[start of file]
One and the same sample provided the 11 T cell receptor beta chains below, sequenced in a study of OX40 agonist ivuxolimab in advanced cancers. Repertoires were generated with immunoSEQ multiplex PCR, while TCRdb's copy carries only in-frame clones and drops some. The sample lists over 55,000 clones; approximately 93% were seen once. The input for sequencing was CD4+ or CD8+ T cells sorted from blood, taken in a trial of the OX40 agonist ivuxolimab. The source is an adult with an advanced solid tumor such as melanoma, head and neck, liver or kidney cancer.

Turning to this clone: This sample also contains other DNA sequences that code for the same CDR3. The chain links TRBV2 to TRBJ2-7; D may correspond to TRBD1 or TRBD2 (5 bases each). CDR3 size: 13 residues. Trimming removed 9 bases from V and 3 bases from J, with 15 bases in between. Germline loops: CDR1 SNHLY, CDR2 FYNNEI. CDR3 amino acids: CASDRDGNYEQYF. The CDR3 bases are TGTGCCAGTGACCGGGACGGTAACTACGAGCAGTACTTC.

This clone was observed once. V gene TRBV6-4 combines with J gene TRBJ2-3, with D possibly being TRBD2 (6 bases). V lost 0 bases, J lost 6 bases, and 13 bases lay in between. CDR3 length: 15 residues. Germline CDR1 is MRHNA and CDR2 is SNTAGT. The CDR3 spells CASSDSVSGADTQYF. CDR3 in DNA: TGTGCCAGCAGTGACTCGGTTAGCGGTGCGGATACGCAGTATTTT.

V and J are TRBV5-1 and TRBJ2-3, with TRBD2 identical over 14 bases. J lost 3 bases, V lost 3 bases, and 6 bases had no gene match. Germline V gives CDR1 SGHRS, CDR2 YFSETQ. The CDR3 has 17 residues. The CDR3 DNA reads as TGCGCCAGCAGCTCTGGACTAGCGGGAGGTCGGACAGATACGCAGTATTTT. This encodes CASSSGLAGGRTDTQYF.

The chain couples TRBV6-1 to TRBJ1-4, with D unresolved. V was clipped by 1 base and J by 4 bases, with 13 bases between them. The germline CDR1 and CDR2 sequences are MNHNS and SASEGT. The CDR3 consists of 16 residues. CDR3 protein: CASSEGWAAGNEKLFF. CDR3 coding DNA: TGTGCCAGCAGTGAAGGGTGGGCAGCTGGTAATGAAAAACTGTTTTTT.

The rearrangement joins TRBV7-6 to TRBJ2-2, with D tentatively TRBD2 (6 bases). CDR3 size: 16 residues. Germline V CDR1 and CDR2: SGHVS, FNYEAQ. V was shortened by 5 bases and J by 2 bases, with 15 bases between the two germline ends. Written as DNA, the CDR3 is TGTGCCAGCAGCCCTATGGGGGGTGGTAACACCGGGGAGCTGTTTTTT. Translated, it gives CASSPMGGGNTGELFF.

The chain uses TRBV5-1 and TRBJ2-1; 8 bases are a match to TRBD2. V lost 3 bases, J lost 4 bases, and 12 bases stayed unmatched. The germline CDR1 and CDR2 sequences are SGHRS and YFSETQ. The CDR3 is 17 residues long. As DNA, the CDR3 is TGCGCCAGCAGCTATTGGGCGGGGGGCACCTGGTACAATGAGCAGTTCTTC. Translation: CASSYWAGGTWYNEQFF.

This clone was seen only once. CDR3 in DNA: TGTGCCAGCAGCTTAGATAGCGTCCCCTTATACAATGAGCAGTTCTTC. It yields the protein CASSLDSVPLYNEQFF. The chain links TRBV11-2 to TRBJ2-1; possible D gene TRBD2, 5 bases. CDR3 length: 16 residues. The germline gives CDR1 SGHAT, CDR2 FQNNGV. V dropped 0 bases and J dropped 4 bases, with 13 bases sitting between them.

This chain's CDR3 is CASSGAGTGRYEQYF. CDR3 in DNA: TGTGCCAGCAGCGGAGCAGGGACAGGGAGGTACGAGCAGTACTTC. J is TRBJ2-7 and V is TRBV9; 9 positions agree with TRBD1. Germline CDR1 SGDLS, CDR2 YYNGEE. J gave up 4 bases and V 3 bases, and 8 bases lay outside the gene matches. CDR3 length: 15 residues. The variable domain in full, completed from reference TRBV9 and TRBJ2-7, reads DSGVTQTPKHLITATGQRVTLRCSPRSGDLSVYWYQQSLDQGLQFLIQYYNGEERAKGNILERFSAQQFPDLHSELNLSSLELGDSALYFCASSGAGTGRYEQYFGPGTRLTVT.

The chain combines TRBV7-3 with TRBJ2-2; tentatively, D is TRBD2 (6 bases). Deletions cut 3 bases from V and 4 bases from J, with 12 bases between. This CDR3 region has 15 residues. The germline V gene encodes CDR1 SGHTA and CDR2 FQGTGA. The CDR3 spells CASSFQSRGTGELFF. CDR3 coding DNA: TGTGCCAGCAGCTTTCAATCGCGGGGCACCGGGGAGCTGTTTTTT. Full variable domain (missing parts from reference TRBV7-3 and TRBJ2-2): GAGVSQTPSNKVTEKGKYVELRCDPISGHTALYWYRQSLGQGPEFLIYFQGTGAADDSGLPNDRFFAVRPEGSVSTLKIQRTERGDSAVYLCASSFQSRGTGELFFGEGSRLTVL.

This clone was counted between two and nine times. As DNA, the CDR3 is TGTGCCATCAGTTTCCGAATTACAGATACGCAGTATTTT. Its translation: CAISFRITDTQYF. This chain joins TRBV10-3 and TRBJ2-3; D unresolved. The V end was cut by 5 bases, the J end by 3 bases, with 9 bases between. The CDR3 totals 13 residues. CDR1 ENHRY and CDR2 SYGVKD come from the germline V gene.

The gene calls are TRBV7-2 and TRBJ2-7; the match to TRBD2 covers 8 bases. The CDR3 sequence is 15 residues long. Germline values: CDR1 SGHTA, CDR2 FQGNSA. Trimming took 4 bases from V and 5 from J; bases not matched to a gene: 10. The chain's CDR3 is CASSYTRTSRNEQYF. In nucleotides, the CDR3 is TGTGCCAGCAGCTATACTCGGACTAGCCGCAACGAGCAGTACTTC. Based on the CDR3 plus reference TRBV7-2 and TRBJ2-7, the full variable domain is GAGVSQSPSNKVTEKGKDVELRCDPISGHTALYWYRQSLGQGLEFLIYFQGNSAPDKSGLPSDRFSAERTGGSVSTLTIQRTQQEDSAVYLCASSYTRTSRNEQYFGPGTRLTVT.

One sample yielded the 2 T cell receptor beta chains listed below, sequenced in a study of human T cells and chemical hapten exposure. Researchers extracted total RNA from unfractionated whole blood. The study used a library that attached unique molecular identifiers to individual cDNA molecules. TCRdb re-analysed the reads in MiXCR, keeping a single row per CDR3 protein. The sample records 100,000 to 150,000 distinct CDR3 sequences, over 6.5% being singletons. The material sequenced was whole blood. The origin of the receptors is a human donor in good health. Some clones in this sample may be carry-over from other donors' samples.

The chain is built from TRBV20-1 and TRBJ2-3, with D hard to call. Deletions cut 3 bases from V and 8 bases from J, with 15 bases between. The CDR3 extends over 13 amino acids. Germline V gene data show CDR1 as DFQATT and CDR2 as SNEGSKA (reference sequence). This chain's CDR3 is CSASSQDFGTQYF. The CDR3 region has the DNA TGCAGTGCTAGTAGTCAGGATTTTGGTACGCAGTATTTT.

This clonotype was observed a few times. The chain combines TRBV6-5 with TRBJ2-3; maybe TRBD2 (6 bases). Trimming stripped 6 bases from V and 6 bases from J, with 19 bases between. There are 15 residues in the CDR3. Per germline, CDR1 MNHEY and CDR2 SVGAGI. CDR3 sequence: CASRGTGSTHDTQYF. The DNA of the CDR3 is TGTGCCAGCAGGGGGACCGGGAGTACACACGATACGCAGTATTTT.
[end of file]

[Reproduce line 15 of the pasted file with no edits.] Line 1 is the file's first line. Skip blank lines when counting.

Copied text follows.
This clonotype was observed a few times. The chain combines TRBV6-5 with TRBJ2-3; maybe TRBD2 (6 bases). Trimming stripped 6 bases from V and 6 bases from J, with 19 bases between. There are 15 residues in the CDR3. Per germline, CDR1 MNHEY and CDR2 SVGAGI. CDR3 sequence: CASRGTGSTHDTQYF. The DNA of the CDR3 is TGTGCCAGCAGGGGGACCGGGAGTACACACGATACGCAGTATTTT.